Archived posting to the Leica Users Group, 2008/12/12

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Subject: [Leica] Re: The Summaron story
From: sethrosner at (Seth Rosner)
Date: Fri Dec 12 12:13:46 2008
References: <> <>

Interesting story, Larry. What lengths we go to for an image! Of course it 
is a half-stop difference twixt 2,8 and 3,5. But I'll take your bet on the 
older 2,8s being really 3,5s. That's not the way E.Leitz worked then or 
Leica Camera works now. The 2,8 was introduced in 1958 simultaneously with 
the first 8-glass 35/2 Summicron and the 90/2 Summicron and Leitz was 
justifiably proud of these three ground-breaking lenses. There would have 
been no sense in introducing a warmed-over, inferior performing 
stretched-diaphragm lens with a brand-new 35mm 2,8 lens in the offing.  Take 
a look at the lenses physically and you'll see the differences. And while 
both are six-glass Gauss formulas, their cross-sections are visibly 

Still, an interesting tale.


----- Original Message ----- 
From: "Lawrence Zeitlin" <>
To: <>
Cc: "Lawrence Zeitlin" <>
Sent: Friday, December 12, 2008 12:08 PM
Subject: [Leica] Re: The Summaron story

>I wrote, in an answer to Len's question:
> You might try looking for an f3.5 Summaron. As I understand it, the
> F2.8 Summaron is identical to the F3.5 model with the diaphragm
> adjusted to open half a stop wider.
> Seth answered:
> Larry, I'm afraid this is just wrong. The only similarities between
> the 2,8
> and 3,5 Summarons is that both have six glasses (elements) and both were
> produced by Leitz.  :-)   The contrast difference is very
> significant. Put
> their images side-by-side and there is no comparison. The degree of
> improvement lessens slightly as the lenses are stopped down.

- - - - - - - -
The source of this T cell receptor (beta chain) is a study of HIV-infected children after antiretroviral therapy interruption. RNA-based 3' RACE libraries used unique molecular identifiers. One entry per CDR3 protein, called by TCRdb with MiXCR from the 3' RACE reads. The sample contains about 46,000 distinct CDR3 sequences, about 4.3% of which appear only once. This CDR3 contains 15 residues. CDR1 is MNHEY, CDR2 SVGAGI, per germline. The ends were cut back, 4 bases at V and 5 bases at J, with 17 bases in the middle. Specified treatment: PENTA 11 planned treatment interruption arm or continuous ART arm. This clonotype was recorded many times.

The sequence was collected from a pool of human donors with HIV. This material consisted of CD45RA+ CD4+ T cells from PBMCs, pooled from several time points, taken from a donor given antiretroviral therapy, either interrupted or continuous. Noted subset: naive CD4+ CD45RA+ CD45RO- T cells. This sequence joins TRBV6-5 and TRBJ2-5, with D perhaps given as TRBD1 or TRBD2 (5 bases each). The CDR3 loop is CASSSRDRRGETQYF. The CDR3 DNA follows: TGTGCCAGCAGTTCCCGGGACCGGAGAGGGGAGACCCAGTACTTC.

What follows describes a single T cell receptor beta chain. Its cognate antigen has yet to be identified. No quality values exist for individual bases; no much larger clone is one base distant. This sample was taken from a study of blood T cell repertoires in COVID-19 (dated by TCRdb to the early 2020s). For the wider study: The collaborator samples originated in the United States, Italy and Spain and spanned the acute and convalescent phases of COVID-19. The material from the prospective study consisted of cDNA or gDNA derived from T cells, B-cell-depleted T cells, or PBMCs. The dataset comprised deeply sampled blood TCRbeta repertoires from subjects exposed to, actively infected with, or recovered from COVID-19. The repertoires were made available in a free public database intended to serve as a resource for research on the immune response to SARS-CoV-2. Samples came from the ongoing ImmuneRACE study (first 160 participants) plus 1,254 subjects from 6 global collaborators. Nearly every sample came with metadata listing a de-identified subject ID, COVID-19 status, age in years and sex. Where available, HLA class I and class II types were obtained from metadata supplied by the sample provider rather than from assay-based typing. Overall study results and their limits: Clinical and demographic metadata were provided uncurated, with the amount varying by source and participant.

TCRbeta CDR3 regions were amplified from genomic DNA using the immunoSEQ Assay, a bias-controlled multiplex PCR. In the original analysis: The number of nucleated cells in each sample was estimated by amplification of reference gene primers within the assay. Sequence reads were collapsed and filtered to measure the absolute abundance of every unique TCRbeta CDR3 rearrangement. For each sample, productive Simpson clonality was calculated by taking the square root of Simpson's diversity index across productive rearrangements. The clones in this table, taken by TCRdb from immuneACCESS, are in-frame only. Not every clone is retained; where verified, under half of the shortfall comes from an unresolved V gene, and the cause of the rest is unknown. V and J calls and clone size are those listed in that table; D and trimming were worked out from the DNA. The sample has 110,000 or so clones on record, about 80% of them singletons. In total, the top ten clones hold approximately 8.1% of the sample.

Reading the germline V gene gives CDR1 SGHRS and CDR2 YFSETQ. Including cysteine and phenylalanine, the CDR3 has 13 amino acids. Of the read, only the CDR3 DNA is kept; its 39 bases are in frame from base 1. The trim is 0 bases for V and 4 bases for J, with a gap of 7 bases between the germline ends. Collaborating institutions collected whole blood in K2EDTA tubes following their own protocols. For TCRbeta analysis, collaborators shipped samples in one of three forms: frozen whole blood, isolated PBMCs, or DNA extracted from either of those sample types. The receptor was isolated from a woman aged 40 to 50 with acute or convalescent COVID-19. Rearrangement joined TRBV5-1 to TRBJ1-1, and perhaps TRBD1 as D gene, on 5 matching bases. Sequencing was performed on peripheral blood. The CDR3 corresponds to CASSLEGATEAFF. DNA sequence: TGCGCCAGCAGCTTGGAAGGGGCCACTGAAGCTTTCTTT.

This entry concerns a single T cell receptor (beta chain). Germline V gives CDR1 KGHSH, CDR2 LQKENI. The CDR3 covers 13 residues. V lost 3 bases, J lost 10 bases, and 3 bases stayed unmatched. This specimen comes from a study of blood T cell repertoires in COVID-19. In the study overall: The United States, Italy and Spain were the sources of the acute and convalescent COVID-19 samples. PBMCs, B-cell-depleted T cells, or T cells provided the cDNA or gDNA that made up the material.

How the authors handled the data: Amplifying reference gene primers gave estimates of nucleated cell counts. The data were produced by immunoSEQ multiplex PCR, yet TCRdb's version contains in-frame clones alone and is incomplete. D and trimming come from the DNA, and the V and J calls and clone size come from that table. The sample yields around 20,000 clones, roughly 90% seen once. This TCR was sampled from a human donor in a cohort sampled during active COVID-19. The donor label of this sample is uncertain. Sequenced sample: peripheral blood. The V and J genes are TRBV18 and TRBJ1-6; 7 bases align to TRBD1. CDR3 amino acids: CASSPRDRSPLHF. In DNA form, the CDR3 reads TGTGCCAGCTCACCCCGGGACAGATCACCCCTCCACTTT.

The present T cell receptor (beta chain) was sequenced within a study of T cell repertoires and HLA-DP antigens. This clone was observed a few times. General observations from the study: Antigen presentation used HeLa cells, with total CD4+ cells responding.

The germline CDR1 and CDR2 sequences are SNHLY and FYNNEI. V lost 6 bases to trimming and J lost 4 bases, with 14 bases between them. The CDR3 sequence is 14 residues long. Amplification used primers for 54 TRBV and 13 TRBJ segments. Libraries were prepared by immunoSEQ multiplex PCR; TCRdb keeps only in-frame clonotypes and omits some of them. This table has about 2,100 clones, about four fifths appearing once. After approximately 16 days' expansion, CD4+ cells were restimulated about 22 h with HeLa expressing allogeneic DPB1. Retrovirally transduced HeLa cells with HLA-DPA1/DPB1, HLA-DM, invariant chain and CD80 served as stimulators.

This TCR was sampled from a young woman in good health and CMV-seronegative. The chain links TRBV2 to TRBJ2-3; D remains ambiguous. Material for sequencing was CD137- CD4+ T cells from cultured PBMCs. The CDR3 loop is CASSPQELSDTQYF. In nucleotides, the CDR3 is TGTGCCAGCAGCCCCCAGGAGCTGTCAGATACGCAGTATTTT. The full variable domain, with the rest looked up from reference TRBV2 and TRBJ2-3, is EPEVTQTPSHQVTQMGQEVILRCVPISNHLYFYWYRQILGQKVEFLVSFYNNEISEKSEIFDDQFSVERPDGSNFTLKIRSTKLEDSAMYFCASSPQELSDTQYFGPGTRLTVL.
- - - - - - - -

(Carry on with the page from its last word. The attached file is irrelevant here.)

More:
> -----
> I based my original statement on a dimly remembered story that a well
> known photographer in the 50s asked if Leitz had any 35 mm lens with
> a faster speed than f3.5. The people at Leitz - New York responded by
> adjusting his Summaron so that the diaphragm could open wider,
> gaining half a stop. I know my brain cells are failing but they
> haven't disappeared entirely.
> At last I found an authoritative reference. Emil Keller, a long time
> Leitz employee and a manager of Leitz - New York, wrote the
> following, re the Summaron, in his authoritative book "Today's 35 mm
> Photography: The Leica Years 1945 to 1980". (ISBN 09622612-1-1)
> "Alfred Eisenstaedt had a problem trying to photograph a world class
> chess tournament for Life Magazine under available light with the
> wide angle Summaron f3.5 lens. Picture a cloth shade cover over a low
> profile desk lamp illuminating the chess board, the player's faces
> lighted by the illumination off the table - that was all the
> illumination allowed. What to do to get more light on the film? After
> a telephone conversation with the factory, we were given permission
> to open the diaphragm of the lens by one stop. We now had a Summaron
> f2.8 and, because Leitz's lens settings were all on the conservative
> side, the suggestion to open the diaphragm resulted in negligible
> fall off at the corners and Eisenstaedt finished his assignment
> without difficulties."
> And so the Summaron f2.8 was born. That's not to say that the design
> wasn't eventually altered as newer glasses became available, but I'll
> bet some of the older f2.8s are simply the f3.5s with factory altered
> wider diaphragms.
> Larry Z
> _______________________________________________
> Leica Users Group.
> See for more information


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Replies: Reply from marcsmall at (Marc James Small) ([Leica] A Sad Tale of Woe: E Leitz 1945 - 1960 was, something else)
In reply to: Message from lrzeitlin at (Lawrence Zeitlin) ([Leica] Re: The Summaron story)